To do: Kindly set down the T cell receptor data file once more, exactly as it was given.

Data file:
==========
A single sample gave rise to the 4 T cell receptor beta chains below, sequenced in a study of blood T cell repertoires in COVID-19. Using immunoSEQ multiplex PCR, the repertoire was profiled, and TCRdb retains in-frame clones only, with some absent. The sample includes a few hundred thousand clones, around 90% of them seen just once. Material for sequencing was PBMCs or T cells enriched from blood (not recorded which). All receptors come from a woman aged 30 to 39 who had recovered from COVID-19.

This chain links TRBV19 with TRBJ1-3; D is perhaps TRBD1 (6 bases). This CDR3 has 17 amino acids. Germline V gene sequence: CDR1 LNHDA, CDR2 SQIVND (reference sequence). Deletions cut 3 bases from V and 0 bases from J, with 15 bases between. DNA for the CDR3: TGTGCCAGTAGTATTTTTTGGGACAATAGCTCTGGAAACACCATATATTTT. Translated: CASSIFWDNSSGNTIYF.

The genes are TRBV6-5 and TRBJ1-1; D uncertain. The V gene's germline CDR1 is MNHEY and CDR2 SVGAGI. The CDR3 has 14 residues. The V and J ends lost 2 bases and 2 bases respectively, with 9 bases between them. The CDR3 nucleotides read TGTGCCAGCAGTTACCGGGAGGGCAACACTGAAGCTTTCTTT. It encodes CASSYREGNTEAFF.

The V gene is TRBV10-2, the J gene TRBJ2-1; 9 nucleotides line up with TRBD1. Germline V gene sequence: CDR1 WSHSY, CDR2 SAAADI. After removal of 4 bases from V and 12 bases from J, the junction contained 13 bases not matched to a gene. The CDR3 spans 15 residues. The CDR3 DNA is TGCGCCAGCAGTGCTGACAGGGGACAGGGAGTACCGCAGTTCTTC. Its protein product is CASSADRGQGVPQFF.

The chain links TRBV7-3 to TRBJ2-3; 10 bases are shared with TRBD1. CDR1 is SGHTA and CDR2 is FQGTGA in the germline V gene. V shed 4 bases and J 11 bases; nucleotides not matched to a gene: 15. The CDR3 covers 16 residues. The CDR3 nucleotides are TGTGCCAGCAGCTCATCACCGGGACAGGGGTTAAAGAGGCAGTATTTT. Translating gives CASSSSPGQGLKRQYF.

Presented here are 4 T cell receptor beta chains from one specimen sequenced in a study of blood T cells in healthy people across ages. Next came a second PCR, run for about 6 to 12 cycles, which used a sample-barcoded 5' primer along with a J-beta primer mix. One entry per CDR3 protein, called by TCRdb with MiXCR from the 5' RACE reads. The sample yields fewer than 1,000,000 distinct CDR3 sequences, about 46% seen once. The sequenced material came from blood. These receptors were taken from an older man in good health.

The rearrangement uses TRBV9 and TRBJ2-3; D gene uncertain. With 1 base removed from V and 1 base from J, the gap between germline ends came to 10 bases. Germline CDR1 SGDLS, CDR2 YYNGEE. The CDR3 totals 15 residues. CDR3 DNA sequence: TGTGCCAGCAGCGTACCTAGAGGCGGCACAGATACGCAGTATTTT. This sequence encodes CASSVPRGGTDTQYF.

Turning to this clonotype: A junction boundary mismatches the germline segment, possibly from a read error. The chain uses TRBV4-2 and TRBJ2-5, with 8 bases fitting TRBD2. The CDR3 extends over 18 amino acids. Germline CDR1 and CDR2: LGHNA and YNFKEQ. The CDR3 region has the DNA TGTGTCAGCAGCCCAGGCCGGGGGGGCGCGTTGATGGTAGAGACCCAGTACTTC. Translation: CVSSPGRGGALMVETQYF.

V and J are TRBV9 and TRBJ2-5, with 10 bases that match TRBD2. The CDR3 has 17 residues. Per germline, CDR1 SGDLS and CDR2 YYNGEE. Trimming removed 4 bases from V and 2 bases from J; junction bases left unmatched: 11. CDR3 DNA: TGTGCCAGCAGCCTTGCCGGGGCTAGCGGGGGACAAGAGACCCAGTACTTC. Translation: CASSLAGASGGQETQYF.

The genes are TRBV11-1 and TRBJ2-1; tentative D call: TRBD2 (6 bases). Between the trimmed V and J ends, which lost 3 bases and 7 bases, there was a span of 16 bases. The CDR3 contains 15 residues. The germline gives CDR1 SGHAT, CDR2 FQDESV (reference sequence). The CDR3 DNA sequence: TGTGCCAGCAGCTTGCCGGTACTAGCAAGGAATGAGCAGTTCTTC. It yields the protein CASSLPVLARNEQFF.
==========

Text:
A single sample gave rise to the 4 T cell receptor beta chains below, sequenced in a study of blood T cell repertoires in COVID-19. Using immunoSEQ multiplex PCR, the repertoire was profiled, and TCRdb retains in-frame clones only, with some absent. The sample includes a few hundred thousand clones, around 90% of them seen just once. Material for sequencing was PBMCs or T cells enriched from blood (not recorded which). All receptors come from a woman aged 30 to 39 who had recovered from COVID-19.

This chain links TRBV19 with TRBJ1-3; D is perhaps TRBD1 (6 bases). This CDR3 has 17 amino acids. Germline V gene sequence: CDR1 LNHDA, CDR2 SQIVND (reference sequence). Deletions cut 3 bases from V and 0 bases from J, with 15 bases between. DNA for the CDR3: TGTGCCAGTAGTATTTTTTGGGACAATAGCTCTGGAAACACCATATATTTT. Translated: CASSIFWDNSSGNTIYF.

The genes are TRBV6-5 and TRBJ1-1; D uncertain. The V gene's germline CDR1 is MNHEY and CDR2 SVGAGI. The CDR3 has 14 residues. The V and J ends lost 2 bases and 2 bases respectively, with 9 bases between them. The CDR3 nucleotides read TGTGCCAGCAGTTACCGGGAGGGCAACACTGAAGCTTTCTTT. It encodes CASSYREGNTEAFF.

The V gene is TRBV10-2, the J gene TRBJ2-1; 9 nucleotides line up with TRBD1. Germline V gene sequence: CDR1 WSHSY, CDR2 SAAADI. After removal of 4 bases from V and 12 bases from J, the junction contained 13 bases not matched to a gene. The CDR3 spans 15 residues. The CDR3 DNA is TGCGCCAGCAGTGCTGACAGGGGACAGGGAGTACCGCAGTTCTTC. Its protein product is CASSADRGQGVPQFF.

The chain links TRBV7-3 to TRBJ2-3; 10 bases are shared with TRBD1. CDR1 is SGHTA and CDR2 is FQGTGA in the germline V gene. V shed 4 bases and J 11 bases; nucleotides not matched to a gene: 15. The CDR3 covers 16 residues. The CDR3 nucleotides are TGTGCCAGCAGCTCATCACCGGGACAGGGGTTAAAGAGGCAGTATTTT. Translating gives CASSSSPGQGLKRQYF.

Presented here are 4 T cell receptor beta chains from one specimen sequenced in a study of blood T cells in healthy people across ages. Next came a second PCR, run for about 6 to 12 cycles, which used a sample-barcoded 5' primer along with a J-beta primer mix. One entry per CDR3 protein, called by TCRdb with MiXCR from the 5' RACE reads. The sample yields fewer than 1,000,000 distinct CDR3 sequences, about 46% seen once. The sequenced material came from blood. These receptors were taken from an older man in good health.

The rearrangement uses TRBV9 and TRBJ2-3; D gene uncertain. With 1 base removed from V and 1 base from J, the gap between germline ends came to 10 bases. Germline CDR1 SGDLS, CDR2 YYNGEE. The CDR3 totals 15 residues. CDR3 DNA sequence: TGTGCCAGCAGCGTACCTAGAGGCGGCACAGATACGCAGTATTTT. This sequence encodes CASSVPRGGTDTQYF.

Turning to this clonotype: A junction boundary mismatches the germline segment, possibly from a read error. The chain uses TRBV4-2 and TRBJ2-5, with 8 bases fitting TRBD2. The CDR3 extends over 18 amino acids. Germline CDR1 and CDR2: LGHNA and YNFKEQ. The CDR3 region has the DNA TGTGTCAGCAGCCCAGGCCGGGGGGGCGCGTTGATGGTAGAGACCCAGTACTTC. Translation: CVSSPGRGGALMVETQYF.

V and J are TRBV9 and TRBJ2-5, with 10 bases that match TRBD2. The CDR3 has 17 residues. Per germline, CDR1 SGDLS and CDR2 YYNGEE. Trimming removed 4 bases from V and 2 bases from J; junction bases left unmatched: 11. CDR3 DNA: TGTGCCAGCAGCCTTGCCGGGGCTAGCGGGGGACAAGAGACCCAGTACTTC. Translation: CASSLAGASGGQETQYF.

The genes are TRBV11-1 and TRBJ2-1; tentative D call: TRBD2 (6 bases). Between the trimmed V and J ends, which lost 3 bases and 7 bases, there was a span of 16 bases. The CDR3 contains 15 residues. The germline gives CDR1 SGHAT, CDR2 FQDESV (reference sequence). The CDR3 DNA sequence: TGTGCCAGCAGCTTGCCGGTACTAGCAAGGAATGAGCAGTTCTTC. It yields the protein CASSLPVLARNEQFF.